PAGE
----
Slugger O'Toole

Conversation, politics and stray insights

Mark Durkan finds the real political weakness in the DUP’s (and SF’s) position on OTRs

Fri 28 February 2014, 8:20am

Two short segments from last night’s The View, cut back to back of Mark Durkan first puncturing a bureaucratic argument between Jeffrey Donaldson and Jim Allister and then turning his guns on Sinn Fein’s Alex Maskey just as the latter tries to claim the moral high ground on the issue.

Let’s just say it makes for uncommon viewing…

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Comments (60)

  1. Charles_Gould (profile) says:

    Mark Durkan very impressive here, as always.

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  2. Both Mark Durkan and Jim Allister made very clear points, that the DUP needed NOT to know about the OTRs and Peter Robinson did not get what he demanded just the day before.

    Can anyone think of a really good reason why Peter Robinson did such a U-turn in less than 24 hours?

    https://whereareyoufrancishutcheson.wordpress.com/2014/02/28/who-duped-whom/

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  3. Red Cortina (profile) says:

    Fantastic from Mark. It’s a real pity his tenure as DFM was so short lived.

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  4. Sadly missed at Stormont.
    But this is Creative Ambiguity exposed.
    “Invisible Agreements” and “not wanting to know” ….can a Peace Process survive that?
    A light has been shone on the Agreement and its out working and its very unpleasant.
    I think most of us assumed that Robinsons resignation threat would be reversed. But I thought Id be more neutral about his U turn.
    I actually wish he had resigned and the whole sham came tumbling down.
    Ive moved a long way from 1998 or even 2010.
    In 2010, I thought the Good Friday Agreement was “everything”. Now its just about worthless.

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  5. Mick Fealty (profile) says:

    “In fairness to the DUP…” Alex’s opening line on Morning Ireland in explaining the invisibility of the deal. To which he might have added “so we could continue to back the campaigns of Relatives for Justice, the PFC and the Ballymurphy families”.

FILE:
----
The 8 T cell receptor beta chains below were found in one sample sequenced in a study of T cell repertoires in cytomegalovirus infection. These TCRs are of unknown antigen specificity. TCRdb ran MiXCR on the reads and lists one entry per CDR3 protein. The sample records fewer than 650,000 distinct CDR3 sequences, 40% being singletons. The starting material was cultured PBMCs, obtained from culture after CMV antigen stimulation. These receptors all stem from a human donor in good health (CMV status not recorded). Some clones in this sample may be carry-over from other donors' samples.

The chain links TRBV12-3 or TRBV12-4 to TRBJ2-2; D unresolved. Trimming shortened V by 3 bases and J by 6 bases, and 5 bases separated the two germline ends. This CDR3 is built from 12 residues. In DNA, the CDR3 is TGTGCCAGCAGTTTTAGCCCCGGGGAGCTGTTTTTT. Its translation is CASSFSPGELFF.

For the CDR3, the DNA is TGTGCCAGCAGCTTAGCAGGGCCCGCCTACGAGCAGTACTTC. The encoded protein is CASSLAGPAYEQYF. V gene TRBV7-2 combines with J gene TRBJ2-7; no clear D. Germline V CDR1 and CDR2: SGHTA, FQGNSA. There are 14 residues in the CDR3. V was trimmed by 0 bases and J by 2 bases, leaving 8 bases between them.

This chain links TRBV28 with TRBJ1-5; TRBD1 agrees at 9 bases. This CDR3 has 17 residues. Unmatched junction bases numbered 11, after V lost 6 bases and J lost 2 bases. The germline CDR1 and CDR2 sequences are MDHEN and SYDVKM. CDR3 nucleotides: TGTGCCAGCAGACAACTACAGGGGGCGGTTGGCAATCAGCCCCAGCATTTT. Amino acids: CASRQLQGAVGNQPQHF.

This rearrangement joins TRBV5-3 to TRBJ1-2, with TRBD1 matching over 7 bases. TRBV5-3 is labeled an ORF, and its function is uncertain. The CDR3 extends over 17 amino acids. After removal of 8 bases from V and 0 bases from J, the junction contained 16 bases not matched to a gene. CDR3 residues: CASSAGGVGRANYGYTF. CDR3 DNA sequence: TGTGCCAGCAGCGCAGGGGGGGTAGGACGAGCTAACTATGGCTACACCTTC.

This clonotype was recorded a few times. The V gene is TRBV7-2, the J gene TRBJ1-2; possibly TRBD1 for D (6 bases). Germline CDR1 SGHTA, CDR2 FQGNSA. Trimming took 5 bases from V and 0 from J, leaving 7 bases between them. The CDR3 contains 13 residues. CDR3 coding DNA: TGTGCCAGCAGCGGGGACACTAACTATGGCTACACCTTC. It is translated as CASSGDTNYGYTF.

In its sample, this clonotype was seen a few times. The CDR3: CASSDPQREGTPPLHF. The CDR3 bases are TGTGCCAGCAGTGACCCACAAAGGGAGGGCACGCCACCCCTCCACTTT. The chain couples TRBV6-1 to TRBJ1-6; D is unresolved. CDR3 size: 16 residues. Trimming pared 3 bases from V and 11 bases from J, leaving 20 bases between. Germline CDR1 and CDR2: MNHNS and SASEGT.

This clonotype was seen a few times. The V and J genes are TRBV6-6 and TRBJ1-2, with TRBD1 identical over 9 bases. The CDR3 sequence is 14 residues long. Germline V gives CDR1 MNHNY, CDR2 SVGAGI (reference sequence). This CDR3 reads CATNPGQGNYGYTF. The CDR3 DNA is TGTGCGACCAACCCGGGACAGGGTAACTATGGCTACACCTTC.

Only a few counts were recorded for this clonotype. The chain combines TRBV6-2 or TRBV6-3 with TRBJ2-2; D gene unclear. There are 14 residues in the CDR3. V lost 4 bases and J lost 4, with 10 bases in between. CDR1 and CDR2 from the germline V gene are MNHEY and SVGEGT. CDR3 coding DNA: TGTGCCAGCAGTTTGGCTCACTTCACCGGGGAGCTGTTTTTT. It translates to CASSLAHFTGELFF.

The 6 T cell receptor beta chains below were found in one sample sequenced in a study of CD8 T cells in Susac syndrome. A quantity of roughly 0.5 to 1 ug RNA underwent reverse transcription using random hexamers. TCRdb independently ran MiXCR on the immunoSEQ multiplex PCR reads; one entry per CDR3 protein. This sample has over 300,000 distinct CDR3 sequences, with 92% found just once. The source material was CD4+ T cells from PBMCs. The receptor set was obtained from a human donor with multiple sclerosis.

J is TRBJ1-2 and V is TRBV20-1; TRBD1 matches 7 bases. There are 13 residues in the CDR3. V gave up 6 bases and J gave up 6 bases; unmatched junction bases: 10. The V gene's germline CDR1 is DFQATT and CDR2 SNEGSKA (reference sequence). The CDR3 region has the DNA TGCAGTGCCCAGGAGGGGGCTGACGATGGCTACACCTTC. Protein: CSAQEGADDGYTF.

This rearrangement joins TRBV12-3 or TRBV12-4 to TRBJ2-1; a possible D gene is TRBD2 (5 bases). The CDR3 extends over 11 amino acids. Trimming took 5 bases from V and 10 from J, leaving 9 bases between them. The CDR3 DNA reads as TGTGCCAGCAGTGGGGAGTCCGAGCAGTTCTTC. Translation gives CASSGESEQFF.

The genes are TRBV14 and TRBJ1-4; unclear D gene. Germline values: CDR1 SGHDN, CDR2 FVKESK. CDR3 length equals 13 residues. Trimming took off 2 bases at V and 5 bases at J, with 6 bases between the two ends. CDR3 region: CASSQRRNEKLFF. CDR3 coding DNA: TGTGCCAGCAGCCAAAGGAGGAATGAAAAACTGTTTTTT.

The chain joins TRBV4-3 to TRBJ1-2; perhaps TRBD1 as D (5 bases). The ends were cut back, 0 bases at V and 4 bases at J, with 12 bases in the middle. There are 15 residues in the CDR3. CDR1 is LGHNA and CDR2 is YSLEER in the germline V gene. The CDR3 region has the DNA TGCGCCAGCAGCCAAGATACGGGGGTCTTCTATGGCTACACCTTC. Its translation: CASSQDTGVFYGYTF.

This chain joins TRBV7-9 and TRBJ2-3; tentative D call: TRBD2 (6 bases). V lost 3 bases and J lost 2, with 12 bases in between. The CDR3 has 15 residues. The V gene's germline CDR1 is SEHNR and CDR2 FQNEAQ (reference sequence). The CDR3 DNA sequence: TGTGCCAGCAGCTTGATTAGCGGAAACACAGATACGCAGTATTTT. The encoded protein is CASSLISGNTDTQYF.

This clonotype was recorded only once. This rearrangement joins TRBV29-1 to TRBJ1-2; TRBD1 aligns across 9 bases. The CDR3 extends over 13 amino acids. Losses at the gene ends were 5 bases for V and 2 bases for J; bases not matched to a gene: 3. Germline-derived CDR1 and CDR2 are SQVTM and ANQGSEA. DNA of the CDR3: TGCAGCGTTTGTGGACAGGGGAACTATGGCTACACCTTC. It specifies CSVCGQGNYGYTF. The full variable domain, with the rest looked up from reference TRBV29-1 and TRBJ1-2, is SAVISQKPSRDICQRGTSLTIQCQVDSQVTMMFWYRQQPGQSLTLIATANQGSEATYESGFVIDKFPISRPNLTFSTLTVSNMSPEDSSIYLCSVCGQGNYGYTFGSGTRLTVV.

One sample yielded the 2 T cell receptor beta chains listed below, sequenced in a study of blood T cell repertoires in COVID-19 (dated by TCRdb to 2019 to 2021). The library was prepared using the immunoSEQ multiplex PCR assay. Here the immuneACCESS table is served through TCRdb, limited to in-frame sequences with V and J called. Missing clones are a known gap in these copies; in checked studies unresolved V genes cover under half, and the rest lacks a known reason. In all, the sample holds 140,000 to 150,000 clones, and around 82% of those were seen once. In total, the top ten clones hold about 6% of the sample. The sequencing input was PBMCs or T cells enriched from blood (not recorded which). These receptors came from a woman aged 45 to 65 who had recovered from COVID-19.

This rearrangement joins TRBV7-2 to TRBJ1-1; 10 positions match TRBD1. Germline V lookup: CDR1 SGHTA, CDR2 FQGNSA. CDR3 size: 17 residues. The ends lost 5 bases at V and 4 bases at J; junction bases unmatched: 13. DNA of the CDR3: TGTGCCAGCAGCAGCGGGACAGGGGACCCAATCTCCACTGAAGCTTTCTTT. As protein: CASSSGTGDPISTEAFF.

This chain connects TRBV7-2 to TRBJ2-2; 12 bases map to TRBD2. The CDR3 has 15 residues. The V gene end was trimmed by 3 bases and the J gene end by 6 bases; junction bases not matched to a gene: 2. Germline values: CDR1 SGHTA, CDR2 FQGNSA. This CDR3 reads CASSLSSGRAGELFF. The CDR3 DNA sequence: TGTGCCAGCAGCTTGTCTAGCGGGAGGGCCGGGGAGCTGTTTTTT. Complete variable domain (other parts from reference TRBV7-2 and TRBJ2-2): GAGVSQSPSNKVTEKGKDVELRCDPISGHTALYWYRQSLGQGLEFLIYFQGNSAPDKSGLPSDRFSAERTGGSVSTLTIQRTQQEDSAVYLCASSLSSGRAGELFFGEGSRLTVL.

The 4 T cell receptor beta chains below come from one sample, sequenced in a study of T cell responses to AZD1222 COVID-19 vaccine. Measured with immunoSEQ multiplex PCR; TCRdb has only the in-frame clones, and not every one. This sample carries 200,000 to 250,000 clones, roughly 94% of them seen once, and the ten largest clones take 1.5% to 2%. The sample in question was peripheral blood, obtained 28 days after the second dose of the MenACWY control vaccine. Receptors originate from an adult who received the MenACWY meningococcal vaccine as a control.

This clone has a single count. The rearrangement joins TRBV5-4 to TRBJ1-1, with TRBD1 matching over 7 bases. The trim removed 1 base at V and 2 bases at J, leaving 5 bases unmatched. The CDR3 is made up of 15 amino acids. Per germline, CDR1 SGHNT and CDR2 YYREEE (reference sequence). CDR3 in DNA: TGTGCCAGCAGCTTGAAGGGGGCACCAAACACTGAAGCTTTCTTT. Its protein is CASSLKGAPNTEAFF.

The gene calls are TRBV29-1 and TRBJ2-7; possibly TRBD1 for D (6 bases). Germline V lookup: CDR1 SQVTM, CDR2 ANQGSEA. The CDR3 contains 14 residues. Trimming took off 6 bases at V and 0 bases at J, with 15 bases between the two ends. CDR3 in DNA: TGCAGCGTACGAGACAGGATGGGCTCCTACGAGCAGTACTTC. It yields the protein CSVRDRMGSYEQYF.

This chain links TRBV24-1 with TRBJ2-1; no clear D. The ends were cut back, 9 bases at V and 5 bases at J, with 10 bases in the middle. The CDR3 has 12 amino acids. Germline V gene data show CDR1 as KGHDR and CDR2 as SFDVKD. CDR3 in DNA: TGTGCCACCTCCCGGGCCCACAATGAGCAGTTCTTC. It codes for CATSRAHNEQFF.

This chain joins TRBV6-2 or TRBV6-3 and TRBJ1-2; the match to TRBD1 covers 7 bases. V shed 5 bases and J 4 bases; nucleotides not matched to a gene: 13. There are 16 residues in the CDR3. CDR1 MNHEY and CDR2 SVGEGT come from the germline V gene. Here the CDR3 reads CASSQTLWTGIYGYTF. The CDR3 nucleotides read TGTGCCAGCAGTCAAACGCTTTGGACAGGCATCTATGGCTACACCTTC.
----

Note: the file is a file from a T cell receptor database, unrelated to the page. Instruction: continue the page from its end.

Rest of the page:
The really important outcome here is the [temporary] disappearance of the cloak of invisibility.

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  6. son of sam (profile) says:

    Would agree on Marks contributions to the View.But sadly as we all know ,virtue and integrity butter no bread when it comes to elections.In the next few months,both the main parties will play to their respective constituencies and as always the main casualty will be be truth.Plus ca change etc!!

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  7. CJ (profile) says:

    Mark spoke with clarity. However, once again it is apparent that the dichotomy present within the heart of government here is distorting outcomes for families, victims and our young people. Son of sam is correct in his claim that the main casualty is the truth, moreover the lack of it.

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  8. Mick Fealty (profile) says:

    Well, we’re getting some now. Which is nice.

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  9. FuturePhysicist (profile) says:

    Would agree on Marks contributions to the View.But sadly as we all know ,virtue and integrity butter no bread when it comes to elections.In the next few months,both the main parties will play to their respective constituencies and as always the main casualty will be be truth.Plus ca change etc!!

    Mark Durkan is still MP for Foyle, Sinn Féin are lucky the SDLP have only one…erm I mean two of them.

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  10. IanR (profile) says:

    They have three MPs don’t they? Or do you mean two Mark Durkans (Snr and Jnr)?

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  11. Mick Fealty (profile) says:

    That’s inner Derry Wan’s speak for the rest of the world does not exist… ;-)

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  12. cynic2 (profile) says:

    Loved ‘Vacuum’ Villiers comment today that the NIO thought about telling hapless Wee Davy Ford the big secret on the Amnesties but thought they would just leave it to Sinn Fein to tell him!!!

    She was also very careful to skate over a crucial question. We know that most OTRs got a letter saying they weren’t wanted.